William Langewiesche has a new book out, exploring last January's crash landing of US Airways Flight 1549 into the Hudson River. "Fly by Wire: The Geese, the Glide, the 'Miracle' on the Hudson" is hailed by Publishers Weekly as nothing less than a "masterpiece of modern journalism," and "an enduring work of literature."
Maybe that's a tad over the top, but it's hard for me to argue. As I've expressed before, nobody does a story better than Langewiesche. His work is immaculate and exhaustive, and he's an exemplary wordsmith to boot.
Nevertheless, there's a certain aspect of the Flight 1549 saga that nobody, not even Langewiesche, has really bitten into.
As the general public sees it, Capt. Chesley "Sully" Sullenberger saved the lives of everybody on board through nerves of steel and consummate flying skills. As Langewiesche sees it, the real hero wasn't Capt. Sully, but the electronic wizardry of the Airbus A320, which was able to deftly manage the angle and speed of its perilous glide pretty much on its own.
I submit that neither plane nor pilot deserves as much credit as they've been given. The most critical factor was nothing more than plain old luck -- specifically, the time and place where things went wrong. As it happened, it was daylight and the weather was reasonably good; there off Sullenberger's left side was a 12-mile runway of smoothly flowing river, within swimming distance of the country's largest city and its flotilla of rescue craft. Sullenberger performed admirably in the face of a serious emergency, as did his jetliner. He needed to be good, but he needed to be lucky as well. He was. Had the bird strike occurred over a different part of the city, at a slightly different altitude, or under slightly different weather conditions, the result was going to be an all-out catastrophe, and no amount of talent, skill or fly-by-wire technology was going to matter.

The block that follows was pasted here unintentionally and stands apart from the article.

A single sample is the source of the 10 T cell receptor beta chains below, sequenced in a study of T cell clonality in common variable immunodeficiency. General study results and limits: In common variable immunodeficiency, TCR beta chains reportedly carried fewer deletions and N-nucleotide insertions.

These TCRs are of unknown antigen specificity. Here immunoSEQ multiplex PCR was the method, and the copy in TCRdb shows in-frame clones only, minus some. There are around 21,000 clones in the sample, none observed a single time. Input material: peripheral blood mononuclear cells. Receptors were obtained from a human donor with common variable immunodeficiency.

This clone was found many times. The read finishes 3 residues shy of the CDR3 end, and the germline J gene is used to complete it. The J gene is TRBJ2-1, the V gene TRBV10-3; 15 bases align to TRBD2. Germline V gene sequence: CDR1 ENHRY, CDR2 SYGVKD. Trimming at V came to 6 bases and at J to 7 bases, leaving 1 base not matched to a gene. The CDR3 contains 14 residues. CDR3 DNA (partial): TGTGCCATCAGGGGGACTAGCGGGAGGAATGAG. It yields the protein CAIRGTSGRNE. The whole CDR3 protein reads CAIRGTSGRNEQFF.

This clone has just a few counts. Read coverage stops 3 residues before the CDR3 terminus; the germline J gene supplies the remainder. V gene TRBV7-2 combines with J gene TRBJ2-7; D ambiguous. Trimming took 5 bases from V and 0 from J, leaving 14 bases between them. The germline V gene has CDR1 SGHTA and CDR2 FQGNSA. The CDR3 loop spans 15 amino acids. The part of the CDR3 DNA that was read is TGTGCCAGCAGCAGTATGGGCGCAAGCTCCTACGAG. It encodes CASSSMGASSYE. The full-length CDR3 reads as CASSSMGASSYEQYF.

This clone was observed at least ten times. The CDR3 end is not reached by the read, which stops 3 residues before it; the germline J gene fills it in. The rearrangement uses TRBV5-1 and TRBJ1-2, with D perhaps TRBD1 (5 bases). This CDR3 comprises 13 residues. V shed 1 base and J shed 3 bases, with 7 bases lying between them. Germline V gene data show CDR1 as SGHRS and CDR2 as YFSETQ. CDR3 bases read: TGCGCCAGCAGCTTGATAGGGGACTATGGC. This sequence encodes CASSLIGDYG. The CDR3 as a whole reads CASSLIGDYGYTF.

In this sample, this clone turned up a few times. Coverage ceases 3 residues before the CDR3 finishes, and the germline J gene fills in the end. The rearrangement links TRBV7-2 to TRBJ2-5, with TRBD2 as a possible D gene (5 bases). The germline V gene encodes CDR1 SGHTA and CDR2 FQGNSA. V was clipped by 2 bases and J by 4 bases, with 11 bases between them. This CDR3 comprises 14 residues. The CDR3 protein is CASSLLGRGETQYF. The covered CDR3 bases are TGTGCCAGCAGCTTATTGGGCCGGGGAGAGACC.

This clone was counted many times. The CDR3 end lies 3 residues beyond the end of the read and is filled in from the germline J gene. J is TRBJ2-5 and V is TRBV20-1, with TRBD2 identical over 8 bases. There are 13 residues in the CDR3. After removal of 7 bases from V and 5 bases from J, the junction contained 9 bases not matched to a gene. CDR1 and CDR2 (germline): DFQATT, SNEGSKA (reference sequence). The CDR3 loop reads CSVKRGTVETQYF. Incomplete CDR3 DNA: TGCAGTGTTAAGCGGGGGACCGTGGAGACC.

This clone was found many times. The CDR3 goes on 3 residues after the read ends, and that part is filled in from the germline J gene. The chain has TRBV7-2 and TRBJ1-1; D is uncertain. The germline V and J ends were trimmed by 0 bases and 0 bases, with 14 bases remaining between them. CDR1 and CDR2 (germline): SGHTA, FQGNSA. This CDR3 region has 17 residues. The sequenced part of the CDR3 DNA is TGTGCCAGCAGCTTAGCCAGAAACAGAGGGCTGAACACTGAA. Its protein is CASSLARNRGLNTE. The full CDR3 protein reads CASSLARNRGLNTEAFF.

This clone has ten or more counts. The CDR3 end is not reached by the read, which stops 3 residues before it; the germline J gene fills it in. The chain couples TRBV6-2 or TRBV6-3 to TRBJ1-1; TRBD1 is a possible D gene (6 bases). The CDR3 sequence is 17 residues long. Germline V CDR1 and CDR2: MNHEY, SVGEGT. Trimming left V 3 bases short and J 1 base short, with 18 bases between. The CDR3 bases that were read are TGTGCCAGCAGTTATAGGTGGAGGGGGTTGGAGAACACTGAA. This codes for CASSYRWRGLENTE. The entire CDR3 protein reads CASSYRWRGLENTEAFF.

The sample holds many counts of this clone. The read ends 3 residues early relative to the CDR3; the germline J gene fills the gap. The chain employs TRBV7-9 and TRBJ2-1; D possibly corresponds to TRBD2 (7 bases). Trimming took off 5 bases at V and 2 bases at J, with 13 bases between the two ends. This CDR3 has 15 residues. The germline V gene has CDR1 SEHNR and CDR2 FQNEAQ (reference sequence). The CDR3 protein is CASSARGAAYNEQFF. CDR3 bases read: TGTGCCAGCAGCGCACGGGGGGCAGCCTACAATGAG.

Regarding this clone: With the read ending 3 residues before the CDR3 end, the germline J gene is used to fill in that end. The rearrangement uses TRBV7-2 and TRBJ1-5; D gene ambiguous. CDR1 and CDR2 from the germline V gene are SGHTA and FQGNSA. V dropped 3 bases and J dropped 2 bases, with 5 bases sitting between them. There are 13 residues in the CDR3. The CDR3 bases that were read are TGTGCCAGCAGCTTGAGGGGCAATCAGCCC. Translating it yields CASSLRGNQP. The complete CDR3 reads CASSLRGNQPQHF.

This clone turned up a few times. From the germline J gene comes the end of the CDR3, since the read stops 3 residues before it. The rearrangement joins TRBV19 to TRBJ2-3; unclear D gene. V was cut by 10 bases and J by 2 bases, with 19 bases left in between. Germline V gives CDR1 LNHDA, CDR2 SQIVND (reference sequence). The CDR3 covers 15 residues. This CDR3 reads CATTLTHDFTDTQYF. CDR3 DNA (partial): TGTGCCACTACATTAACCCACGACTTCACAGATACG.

I dare suggest that if you could put a hundred crews, flying pretty much any modern airliner, in Sullenberger's exact situation, the results would be more or less the same. Thus the passengers owe their survival not to miracles, talent or the fail-safe genius of the A320, but to the less glamorous forces of luck and, to use a word I normally dislike, professionalism.
Sullenberger, to his credit, has been duly humble. He has acknowledged the points I make above, and has highlighted the unsung role played by his first officer, Jeffrey Skiles. The media pooh-poohs this as false modesty or self-effacing charm, when really he's just being honest. As for the magic of his airplane, Sullenberger told Christine Negroni of the New York Times that Langewiesche "greatly overstates how much it mattered."
Separately, Langewiesche's analysis, with its emphasis on the role of cockpit automation, is helping to perpetuate the stubborn and widespread belief that pilots are fast becoming obsolete. It is hardly the author's fault if a book reviewer misinterprets his conclusions, but consider this from Times book critic Dwight Garner:
"What the public doesn't understand ... is the extent to which advances in aviation and digital technology have made pilots almost superfluous ... Mr. Sullenberger's airplane, an Airbus A320, was nearly capable of guiding itself gently to the ground, even after losing both of its engines."
Wow. OK, timeout.
Incidentally, William Langewiesche, Christine Negroni and Dwight Garner all are fans of and/or occasional contributors to this column, and I'm hoping not to offend my influential regulars or the companies they work for. But hang on and let me circle the wagons.
I do a fair bit of myth busting in this column. It comes with the territory, I suppose. Air travel has always been rich with conspiracy theories, urban legends and crackpot notions. Where this all comes from is easy enough to understand: Commercial flying has exactly the right ingredients to nurture paranoia -- it's scary to millions of people and steeped in secrecy. Airlines, it hardly needs saying, aren't the most forthcoming of entities, and even the most elementary technicalities of flight -- how does a plane stay in the air? -- aren't understood by vast numbers of travelers.
I've heard it all. Nothing, however, gets me sputtering more than misunderstandings about cockpit automation -- the idea that modern aircraft essentially fly themselves, with pilots on hand merely as a backup in case of trouble. "Baby sitting a flying computer" as one smartass letter writer recently put it here on Salon.
This is so far from the truth that it's difficult to get my arms around it and begin to explain how. Baby sitting a computer? Really? I'll keep that in mind during my next recurrency training and simulator check; the next time I'm weaving around thunderheads over the Amazon; shooting a VOR approach in Africa in a rainstorm at 4 a.m., or setting up for an ILS in blowing snow and a quarter-mile visibility.